Red Bank High teacher Wade Il Vento with his senior literature class
CHATTANOOGA (WRCB)- There was a time when the only coaches on a high school campus were drawing up plays on the football field or basketball court. But most high schools now have graduation coaches, or people who serve in similar capacities, giving seniors an added boost as they seek their diploma.
At Red Bank High, seniors are assigned a Capstone Senior Project, and are expected to go "above and beyond" their normal workload to prepare a comprehensive project, with input from the community. Parental help is strongly discouraged, as is procrastination. "We can tell the difference between a project that is properly researched, and one that is done at the last minute," said teacher Melanie Teter.
Dade County High principal Josh Ingle credited his school's graduation coach Byron Ballard, with keeping seniors on track. "There was a time when a lot of seniors were surprised to learn they wouldn't graduate," Ingle said. "But those instances are becoming few and far between thanks to the programs we've implemented."
Several students we spoke with already had their sights set high on specific colleges or career paths. But they said they were concerned about classmates who are "just riding through senior year." Dade County High senior Bonnie Buffington said, "Some kids just don't care right now. They have the attitude that they're in 12th grade, so they don't need to work." Fellow senior Chandler Gaddis added, "Most of us are 18, and we should be responsible. But there are always some who just don't want to be here, or think the work should be easier this year. In my opinion 12th grade is harder than any other year."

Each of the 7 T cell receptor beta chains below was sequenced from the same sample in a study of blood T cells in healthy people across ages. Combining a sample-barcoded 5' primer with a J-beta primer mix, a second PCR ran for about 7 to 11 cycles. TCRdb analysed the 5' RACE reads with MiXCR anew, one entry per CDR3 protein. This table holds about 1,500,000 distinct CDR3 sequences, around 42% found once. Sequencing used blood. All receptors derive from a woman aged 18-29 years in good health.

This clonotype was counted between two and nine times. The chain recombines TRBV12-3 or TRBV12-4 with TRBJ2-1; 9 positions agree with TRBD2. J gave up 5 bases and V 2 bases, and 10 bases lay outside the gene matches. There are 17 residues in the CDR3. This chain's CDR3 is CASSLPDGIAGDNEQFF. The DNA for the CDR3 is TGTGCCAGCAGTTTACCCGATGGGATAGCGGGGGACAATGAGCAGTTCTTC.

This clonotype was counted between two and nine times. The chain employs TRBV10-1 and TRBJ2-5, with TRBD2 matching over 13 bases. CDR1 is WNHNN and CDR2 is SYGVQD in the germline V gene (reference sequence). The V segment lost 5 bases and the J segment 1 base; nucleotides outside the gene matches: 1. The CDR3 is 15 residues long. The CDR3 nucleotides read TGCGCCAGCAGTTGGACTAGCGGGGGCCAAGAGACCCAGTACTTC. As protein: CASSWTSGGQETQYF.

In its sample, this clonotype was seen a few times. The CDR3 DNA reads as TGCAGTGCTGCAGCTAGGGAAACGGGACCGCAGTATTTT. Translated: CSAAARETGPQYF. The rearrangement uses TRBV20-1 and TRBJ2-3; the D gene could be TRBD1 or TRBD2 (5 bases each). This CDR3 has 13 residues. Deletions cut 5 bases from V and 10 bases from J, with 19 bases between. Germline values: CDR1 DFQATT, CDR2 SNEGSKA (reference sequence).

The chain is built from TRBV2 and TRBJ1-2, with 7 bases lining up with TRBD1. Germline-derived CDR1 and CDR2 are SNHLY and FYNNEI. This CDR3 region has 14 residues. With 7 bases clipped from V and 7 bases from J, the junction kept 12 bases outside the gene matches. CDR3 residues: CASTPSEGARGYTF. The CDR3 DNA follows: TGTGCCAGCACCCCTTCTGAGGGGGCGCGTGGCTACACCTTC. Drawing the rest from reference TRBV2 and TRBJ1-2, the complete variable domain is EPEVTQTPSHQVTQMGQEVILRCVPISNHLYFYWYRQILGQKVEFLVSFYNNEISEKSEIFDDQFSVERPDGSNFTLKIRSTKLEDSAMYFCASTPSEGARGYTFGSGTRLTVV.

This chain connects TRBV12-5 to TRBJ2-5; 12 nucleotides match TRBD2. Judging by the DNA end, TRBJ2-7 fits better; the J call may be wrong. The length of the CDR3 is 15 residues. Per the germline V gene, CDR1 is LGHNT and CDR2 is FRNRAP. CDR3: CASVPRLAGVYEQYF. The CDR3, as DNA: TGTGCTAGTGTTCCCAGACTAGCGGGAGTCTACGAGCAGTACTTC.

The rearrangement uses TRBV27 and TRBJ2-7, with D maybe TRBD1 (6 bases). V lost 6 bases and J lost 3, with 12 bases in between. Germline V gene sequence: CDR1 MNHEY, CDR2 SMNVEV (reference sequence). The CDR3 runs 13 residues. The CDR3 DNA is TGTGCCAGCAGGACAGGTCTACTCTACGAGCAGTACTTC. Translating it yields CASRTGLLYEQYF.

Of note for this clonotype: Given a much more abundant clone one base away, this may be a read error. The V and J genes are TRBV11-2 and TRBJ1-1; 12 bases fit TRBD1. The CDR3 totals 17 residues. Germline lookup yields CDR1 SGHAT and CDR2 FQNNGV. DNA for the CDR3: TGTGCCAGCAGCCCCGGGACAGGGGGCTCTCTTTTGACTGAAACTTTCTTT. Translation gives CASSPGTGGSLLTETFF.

Those feelings were echoed by Red Bank High senior Alice Gilmore. "I don't know why there's a different mindset from some seniors this year," she said. "They just say, it's senior year so I'm done." Senior Teddi Robinson said those students could be in for a surprise. "I know some students who wait way too late to start working on projects that could determine whether they graduate. Some of them are not working hard, and things just start to go down hill."
Teachers say the "senior year is easy" myth may have been a reality in previous generations but not today. "We challenge them," said Red Bank teacher Melanie Teter. "They're going to be challenged in college and in the workforce. They cannot let up now and we cannot let them."
Dade principal Ingle concluded, "The truth is, senior year is too late to change habits and start fixing things. Good work habits need to be taught by parents and teachers many years before 12th grade. We're doing everything we can to tell our incoming freshmen that we expect them to graduate, and with their cooperation we will give them the tools they need to succeed."
Tuesday, May 21 2013 5:36 PM EDT2013-05-21 21:36:31 GMT
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